(Bloomberg) -- Air New Zealand Ltd. is bringing more Boeing Co. 777-300 widebody aircraft out of storage to help cater to a faster-than-expected rebound in travel demand. 

The carrier has four 777-300s in storage in the Mojave Desert city of Victorville, California. The first of those will be brought out for maintenance in late August, with plans for it to rejoin the fleet next month, the company said in a statement. The aircraft have been there since 2020. 

Airlines stored thousands of planes, often in desert facilities where conditions are warm and dry, as Covid-19 upended air travel. Now that people are wanting to fly again after most of the world dropped virus-related restrictions, the aviation industry is rushing to keep up with demand.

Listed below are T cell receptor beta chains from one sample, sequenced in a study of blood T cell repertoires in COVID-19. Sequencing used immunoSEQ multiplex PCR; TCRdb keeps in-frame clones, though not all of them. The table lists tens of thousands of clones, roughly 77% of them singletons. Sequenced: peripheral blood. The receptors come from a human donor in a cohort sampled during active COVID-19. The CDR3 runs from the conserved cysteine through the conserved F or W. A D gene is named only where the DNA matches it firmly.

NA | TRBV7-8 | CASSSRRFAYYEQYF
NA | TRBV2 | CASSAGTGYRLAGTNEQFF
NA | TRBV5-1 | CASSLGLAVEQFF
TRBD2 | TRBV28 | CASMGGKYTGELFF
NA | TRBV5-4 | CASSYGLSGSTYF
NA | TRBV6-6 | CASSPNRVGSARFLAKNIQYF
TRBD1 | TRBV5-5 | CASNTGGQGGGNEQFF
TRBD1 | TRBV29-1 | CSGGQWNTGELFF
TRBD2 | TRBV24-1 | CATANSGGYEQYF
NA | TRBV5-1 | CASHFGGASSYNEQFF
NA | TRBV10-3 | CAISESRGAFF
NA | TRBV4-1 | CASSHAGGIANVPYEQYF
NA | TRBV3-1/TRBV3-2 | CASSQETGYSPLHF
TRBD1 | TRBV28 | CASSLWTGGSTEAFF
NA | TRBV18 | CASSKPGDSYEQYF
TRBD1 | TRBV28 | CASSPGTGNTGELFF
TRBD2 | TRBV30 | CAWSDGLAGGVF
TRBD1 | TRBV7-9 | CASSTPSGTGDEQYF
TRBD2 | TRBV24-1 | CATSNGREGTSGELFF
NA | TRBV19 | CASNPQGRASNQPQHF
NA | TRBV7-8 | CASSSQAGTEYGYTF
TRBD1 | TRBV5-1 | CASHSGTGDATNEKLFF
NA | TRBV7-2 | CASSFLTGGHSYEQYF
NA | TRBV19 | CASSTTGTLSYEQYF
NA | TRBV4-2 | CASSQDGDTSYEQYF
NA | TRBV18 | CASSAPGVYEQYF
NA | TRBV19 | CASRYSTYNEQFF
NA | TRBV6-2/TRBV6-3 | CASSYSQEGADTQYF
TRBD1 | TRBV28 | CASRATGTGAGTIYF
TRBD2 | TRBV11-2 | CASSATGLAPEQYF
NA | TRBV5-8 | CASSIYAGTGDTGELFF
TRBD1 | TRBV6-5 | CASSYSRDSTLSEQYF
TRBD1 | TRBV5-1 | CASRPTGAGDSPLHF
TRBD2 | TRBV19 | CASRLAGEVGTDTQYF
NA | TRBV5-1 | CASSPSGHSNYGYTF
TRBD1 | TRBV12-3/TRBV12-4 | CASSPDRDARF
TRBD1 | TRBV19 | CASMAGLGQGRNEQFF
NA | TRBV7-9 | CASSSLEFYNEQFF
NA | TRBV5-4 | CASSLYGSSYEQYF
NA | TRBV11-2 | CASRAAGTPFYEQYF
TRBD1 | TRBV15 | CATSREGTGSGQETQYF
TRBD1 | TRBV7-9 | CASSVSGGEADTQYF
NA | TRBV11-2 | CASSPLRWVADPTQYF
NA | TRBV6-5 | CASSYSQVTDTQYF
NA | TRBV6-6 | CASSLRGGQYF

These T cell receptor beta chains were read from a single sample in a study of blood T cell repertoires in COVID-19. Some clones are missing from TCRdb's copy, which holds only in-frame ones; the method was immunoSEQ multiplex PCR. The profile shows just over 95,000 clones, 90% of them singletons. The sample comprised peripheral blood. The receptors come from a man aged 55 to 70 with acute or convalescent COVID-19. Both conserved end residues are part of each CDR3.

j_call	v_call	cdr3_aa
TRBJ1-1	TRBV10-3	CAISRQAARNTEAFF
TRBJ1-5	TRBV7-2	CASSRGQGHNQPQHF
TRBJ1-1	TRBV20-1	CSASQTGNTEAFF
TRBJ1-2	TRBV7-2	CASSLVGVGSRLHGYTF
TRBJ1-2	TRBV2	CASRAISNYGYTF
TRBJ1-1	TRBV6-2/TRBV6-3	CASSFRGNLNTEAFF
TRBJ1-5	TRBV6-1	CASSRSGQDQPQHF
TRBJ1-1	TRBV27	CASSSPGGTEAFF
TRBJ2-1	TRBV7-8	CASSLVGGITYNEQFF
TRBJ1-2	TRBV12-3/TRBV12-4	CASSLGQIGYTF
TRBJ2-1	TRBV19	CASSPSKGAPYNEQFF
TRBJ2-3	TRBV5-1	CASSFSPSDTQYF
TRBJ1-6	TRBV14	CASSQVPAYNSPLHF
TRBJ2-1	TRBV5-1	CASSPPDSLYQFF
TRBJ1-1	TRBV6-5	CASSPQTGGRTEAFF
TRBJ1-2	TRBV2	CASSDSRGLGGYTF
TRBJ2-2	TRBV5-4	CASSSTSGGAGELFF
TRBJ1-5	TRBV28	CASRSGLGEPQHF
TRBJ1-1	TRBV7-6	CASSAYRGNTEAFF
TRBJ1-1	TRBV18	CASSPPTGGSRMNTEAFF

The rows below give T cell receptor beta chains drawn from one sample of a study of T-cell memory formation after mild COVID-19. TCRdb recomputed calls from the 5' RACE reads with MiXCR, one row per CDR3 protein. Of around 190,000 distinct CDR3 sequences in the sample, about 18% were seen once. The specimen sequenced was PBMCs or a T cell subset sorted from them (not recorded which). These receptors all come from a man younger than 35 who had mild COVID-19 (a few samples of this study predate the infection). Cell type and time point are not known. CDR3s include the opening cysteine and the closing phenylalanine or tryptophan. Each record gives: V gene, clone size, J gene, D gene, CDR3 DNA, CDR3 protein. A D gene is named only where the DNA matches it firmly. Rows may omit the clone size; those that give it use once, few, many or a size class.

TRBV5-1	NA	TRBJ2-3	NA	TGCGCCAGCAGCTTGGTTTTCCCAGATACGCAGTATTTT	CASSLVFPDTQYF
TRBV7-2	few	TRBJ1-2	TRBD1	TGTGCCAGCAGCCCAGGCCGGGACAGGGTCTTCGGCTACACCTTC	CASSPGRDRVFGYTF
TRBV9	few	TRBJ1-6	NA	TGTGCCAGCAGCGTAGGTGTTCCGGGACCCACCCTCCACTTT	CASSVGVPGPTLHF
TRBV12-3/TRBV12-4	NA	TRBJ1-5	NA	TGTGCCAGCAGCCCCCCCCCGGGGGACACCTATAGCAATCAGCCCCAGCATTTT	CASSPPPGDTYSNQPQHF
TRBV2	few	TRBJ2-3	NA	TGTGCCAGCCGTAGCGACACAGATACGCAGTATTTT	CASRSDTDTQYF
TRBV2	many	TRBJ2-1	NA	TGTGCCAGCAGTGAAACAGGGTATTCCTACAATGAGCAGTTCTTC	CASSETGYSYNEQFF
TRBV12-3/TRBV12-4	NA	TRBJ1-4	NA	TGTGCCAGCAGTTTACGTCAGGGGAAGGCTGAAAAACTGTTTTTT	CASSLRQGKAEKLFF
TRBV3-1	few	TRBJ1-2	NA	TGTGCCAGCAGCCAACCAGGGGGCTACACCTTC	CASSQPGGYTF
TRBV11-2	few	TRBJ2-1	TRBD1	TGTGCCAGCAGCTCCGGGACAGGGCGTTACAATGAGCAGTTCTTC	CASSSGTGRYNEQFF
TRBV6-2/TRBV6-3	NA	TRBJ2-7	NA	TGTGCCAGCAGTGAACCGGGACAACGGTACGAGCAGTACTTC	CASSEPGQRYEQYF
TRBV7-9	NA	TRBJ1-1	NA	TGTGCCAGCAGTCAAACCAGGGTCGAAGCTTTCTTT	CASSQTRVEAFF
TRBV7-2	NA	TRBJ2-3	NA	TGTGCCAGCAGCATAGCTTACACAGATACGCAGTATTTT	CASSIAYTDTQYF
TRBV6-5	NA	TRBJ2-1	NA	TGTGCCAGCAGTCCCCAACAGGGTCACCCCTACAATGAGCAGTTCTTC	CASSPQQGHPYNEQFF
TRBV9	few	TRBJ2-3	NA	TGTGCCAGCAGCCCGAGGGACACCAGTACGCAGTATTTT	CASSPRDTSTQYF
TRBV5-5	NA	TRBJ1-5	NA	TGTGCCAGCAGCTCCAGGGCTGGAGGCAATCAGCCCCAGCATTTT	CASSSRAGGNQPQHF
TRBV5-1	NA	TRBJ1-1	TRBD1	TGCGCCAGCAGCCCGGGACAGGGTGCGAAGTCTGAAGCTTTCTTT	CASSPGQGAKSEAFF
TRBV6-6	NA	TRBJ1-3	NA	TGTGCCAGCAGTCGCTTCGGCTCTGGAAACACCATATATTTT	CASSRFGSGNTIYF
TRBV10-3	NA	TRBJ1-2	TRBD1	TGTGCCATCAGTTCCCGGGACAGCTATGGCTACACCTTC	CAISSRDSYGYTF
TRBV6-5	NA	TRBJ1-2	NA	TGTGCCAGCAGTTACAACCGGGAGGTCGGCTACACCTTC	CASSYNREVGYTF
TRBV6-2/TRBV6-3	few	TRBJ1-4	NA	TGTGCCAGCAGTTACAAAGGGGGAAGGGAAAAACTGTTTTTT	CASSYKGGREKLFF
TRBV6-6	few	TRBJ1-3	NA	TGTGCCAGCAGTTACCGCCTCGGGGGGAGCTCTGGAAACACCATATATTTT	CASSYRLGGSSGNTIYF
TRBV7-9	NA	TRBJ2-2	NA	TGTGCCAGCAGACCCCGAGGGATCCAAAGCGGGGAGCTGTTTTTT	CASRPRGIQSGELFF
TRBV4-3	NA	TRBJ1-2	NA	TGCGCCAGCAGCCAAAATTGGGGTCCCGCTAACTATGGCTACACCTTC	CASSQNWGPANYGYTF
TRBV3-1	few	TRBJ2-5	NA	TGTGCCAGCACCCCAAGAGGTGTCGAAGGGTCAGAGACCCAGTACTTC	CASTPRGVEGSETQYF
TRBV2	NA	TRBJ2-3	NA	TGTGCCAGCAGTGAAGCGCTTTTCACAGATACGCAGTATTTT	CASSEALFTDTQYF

“No one could ever predict what would happen in the pandemic and now that demand has bounced back quicker than anticipated, we knew it was time to bring these aircraft back from Victorville,” Air New Zealand Chief Operating Officer Alex Marren said in the statement. 

“These aircraft going into service means we’re rehiring more cabin crew, pilots and engineers,” Marren said. “It’s a welcome change from the type of flying our operating aircrew did through the height of the pandemic and for those stepping back onto a 777-300 for the first time in more than two years, it will be an emotional reunion with one of their favorite aircraft.”

Air New Zealand also had three 777-300s in storage in Auckland over the last two years. Two of those are back in service already and the other is due to return in the coming weeks, the airline said. The widebody is Air New Zealand’s largest aircraft and can carry up to 342 passengers.

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